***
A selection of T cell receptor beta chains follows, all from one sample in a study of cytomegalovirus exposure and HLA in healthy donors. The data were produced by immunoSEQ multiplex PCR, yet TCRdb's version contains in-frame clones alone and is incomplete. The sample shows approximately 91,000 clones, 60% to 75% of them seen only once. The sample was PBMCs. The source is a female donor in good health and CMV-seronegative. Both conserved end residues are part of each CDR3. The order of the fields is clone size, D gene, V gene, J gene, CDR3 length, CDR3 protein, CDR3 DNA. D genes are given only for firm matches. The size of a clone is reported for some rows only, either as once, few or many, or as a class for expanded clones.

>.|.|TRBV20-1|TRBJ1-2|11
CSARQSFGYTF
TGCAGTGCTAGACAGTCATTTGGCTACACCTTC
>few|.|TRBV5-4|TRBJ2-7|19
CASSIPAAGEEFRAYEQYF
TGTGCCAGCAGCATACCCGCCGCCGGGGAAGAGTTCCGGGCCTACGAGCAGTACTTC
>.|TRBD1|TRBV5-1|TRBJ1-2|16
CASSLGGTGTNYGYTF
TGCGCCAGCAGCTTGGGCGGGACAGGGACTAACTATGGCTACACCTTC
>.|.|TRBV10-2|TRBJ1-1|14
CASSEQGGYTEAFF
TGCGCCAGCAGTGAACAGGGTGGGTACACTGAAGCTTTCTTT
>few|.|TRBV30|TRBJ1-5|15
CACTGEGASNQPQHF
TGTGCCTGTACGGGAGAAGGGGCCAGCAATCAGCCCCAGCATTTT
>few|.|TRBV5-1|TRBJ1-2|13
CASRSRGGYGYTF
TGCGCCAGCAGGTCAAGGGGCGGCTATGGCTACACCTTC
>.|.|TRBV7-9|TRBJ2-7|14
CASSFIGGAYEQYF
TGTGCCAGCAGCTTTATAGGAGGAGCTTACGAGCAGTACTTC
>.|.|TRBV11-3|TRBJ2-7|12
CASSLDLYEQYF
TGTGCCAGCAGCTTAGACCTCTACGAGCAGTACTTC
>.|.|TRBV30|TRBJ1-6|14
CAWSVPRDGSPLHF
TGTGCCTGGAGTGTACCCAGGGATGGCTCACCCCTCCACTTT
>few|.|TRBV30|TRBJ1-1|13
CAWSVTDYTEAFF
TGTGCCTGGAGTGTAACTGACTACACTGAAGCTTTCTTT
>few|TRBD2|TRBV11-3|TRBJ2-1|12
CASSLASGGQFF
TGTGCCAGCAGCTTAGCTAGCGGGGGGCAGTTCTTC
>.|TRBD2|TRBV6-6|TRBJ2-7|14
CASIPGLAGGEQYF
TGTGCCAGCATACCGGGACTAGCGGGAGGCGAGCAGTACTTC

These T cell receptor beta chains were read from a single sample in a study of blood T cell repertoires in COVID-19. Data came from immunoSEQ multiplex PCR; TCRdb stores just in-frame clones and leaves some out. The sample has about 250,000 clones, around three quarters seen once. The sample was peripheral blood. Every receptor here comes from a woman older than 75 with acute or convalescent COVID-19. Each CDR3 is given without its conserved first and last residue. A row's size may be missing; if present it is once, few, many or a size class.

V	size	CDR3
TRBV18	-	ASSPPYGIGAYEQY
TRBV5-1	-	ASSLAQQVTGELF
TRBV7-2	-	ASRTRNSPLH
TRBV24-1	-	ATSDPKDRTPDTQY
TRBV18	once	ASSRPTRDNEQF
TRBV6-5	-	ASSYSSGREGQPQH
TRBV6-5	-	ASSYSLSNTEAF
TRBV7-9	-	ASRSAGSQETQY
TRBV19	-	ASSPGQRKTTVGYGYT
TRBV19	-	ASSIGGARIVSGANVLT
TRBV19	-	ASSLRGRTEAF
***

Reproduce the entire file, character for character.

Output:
A selection of T cell receptor beta chains follows, all from one sample in a study of cytomegalovirus exposure and HLA in healthy donors. The data were produced by immunoSEQ multiplex PCR, yet TCRdb's version contains in-frame clones alone and is incomplete. The sample shows approximately 91,000 clones, 60% to 75% of them seen only once. The sample was PBMCs. The source is a female donor in good health and CMV-seronegative. Both conserved end residues are part of each CDR3. The order of the fields is clone size, D gene, V gene, J gene, CDR3 length, CDR3 protein, CDR3 DNA. D genes are given only for firm matches. The size of a clone is reported for some rows only, either as once, few or many, or as a class for expanded clones.

>.|.|TRBV20-1|TRBJ1-2|11
CSARQSFGYTF
TGCAGTGCTAGACAGTCATTTGGCTACACCTTC
>few|.|TRBV5-4|TRBJ2-7|19
CASSIPAAGEEFRAYEQYF
TGTGCCAGCAGCATACCCGCCGCCGGGGAAGAGTTCCGGGCCTACGAGCAGTACTTC
>.|TRBD1|TRBV5-1|TRBJ1-2|16
CASSLGGTGTNYGYTF
TGCGCCAGCAGCTTGGGCGGGACAGGGACTAACTATGGCTACACCTTC
>.|.|TRBV10-2|TRBJ1-1|14
CASSEQGGYTEAFF
TGCGCCAGCAGTGAACAGGGTGGGTACACTGAAGCTTTCTTT
>few|.|TRBV30|TRBJ1-5|15
CACTGEGASNQPQHF
TGTGCCTGTACGGGAGAAGGGGCCAGCAATCAGCCCCAGCATTTT
>few|.|TRBV5-1|TRBJ1-2|13
CASRSRGGYGYTF
TGCGCCAGCAGGTCAAGGGGCGGCTATGGCTACACCTTC
>.|.|TRBV7-9|TRBJ2-7|14
CASSFIGGAYEQYF
TGTGCCAGCAGCTTTATAGGAGGAGCTTACGAGCAGTACTTC
>.|.|TRBV11-3|TRBJ2-7|12
CASSLDLYEQYF
TGTGCCAGCAGCTTAGACCTCTACGAGCAGTACTTC
>.|.|TRBV30|TRBJ1-6|14
CAWSVPRDGSPLHF
TGTGCCTGGAGTGTACCCAGGGATGGCTCACCCCTCCACTTT
>few|.|TRBV30|TRBJ1-1|13
CAWSVTDYTEAFF
TGTGCCTGGAGTGTAACTGACTACACTGAAGCTTTCTTT
>few|TRBD2|TRBV11-3|TRBJ2-1|12
CASSLASGGQFF
TGTGCCAGCAGCTTAGCTAGCGGGGGGCAGTTCTTC
>.|TRBD2|TRBV6-6|TRBJ2-7|14
CASIPGLAGGEQYF
TGTGCCAGCATACCGGGACTAGCGGGAGGCGAGCAGTACTTC

These T cell receptor beta chains were read from a single sample in a study of blood T cell repertoires in COVID-19. Data came from immunoSEQ multiplex PCR; TCRdb stores just in-frame clones and leaves some out. The sample has about 250,000 clones, around three quarters seen once. The sample was peripheral blood. Every receptor here comes from a woman older than 75 with acute or convalescent COVID-19. Each CDR3 is given without its conserved first and last residue. A row's size may be missing; if present it is once, few, many or a size class.

V	size	CDR3
TRBV18	-	ASSPPYGIGAYEQY
TRBV5-1	-	ASSLAQQVTGELF
TRBV7-2	-	ASRTRNSPLH
TRBV24-1	-	ATSDPKDRTPDTQY
TRBV18	once	ASSRPTRDNEQF
TRBV6-5	-	ASSYSSGREGQPQH
TRBV6-5	-	ASSYSLSNTEAF
TRBV7-9	-	ASRSAGSQETQY
TRBV19	-	ASSPGQRKTTVGYGYT
TRBV19	-	ASSIGGARIVSGANVLT
TRBV19	-	ASSLRGRTEAF